Is that all?” he blurted out. Crowley and Halt exchanged slightly puzzled glances. Then Crowley pursed his lips thoughtfully. “Um…it seems to be…Listed your trainging, mentioned a few achievements, made sure you know which end of an arrow is the sharp part…decided your new name…I think that’s…” Then it seemed that understanding dawned on him and his eyes opened wide. “Of course! You have to have you Silver…whatsis, don ‘t you?” He took hold of the chain that held his own Silver Oakleaf around his throat and shook it lightly. It was a badge of a Graduate Ranger. Then he began to search through his pockets, frowning. “Had it here! Had it here! Where the devil is it…wait. I heard something fall on the boards as I came in! Must have dropped it. Just check outside the front door, will you, Will?” Too stunned to talk, Will rose and went to the door. As he set his hand on the latch, he looked back at the two Rangers, still seated at the table. Crowley made a small shooing motion with the back of his hand, urging him to go outside. Will was still looking back at them when he opened the door and stepped through on the verandah. “Congratulations!” The massive cry went up from at least forty throats. He swung around in shock to find all his friends gathered in the clearing outside around the table laid for a feast, their faces beaming with smiles. Baron Arald, Sir Rodney, Lady Pauline and Master Chubb were all there. So were Jenny and George, his former wardmates. There were a dozen others in the Ranger uniform – men he had met worked with over the past five years. And wonder of wonders, there were Erak and Svengal , bellowing his name and waving their huge axes overhead in his praise. Close by them stood Horace and Gilan, both brandishing their swords overhead as well. It looked like a dangerous section of the crowd to be in, Will thought. After the first concerted shout, people began cheering and calling his name, laughing and waving to him. Halt and Crowley joined him on the verandah. The Commandant was doubled over with laughter. “Oh, if you could have seen yourself!” he wheezed. “Your face! Your face! It was priceless! ‘Is that all?’” He mimicked Will’s plaintive tones and doubled over again. Will tuned to Halt accusingly. His teacher grinned at him. “Your face was a study,” he said. “Do you so that to all apprentices?” Will asked. Halt nodded vigorously. “Every one. Stops them getting a swelled head at the last minute. You have to swear never to let an apprentice in on the secret.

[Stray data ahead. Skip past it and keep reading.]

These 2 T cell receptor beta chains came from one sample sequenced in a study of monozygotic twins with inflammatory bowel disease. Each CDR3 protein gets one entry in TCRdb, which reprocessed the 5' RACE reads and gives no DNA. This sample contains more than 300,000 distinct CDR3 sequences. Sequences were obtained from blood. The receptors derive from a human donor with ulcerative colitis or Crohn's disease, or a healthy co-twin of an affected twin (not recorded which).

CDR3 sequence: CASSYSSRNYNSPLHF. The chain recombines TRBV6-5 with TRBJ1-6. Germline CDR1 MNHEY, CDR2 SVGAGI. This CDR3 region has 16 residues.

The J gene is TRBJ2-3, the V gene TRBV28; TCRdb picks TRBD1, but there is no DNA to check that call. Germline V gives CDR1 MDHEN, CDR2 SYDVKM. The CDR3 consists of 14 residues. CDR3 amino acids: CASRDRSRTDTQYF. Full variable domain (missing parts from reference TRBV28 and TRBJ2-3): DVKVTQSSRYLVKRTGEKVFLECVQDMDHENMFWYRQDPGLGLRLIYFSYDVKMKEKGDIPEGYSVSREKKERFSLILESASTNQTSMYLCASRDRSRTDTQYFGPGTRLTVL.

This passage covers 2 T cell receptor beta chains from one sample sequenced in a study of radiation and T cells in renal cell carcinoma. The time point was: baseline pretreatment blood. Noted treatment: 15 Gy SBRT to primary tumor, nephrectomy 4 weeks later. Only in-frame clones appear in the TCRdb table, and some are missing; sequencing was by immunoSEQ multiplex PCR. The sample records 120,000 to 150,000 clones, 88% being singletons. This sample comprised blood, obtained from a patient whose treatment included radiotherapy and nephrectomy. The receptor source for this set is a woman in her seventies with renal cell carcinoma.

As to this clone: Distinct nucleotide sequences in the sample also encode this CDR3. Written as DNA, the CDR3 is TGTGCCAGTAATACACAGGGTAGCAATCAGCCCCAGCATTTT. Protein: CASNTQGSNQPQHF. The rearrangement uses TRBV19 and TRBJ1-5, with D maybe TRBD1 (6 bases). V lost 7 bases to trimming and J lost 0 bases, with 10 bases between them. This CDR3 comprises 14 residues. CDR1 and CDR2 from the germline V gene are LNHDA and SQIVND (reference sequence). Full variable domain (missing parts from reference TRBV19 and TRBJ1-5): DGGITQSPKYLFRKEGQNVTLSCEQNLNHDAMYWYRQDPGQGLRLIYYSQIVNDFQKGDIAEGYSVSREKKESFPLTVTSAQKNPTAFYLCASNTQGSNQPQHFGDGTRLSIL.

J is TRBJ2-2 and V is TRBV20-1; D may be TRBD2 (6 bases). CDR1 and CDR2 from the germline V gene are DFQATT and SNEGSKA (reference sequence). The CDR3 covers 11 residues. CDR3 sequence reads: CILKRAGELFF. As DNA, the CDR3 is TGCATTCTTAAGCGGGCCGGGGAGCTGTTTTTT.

John Flanagan (Erak's Ransom (Ranger's Apprentice, #7))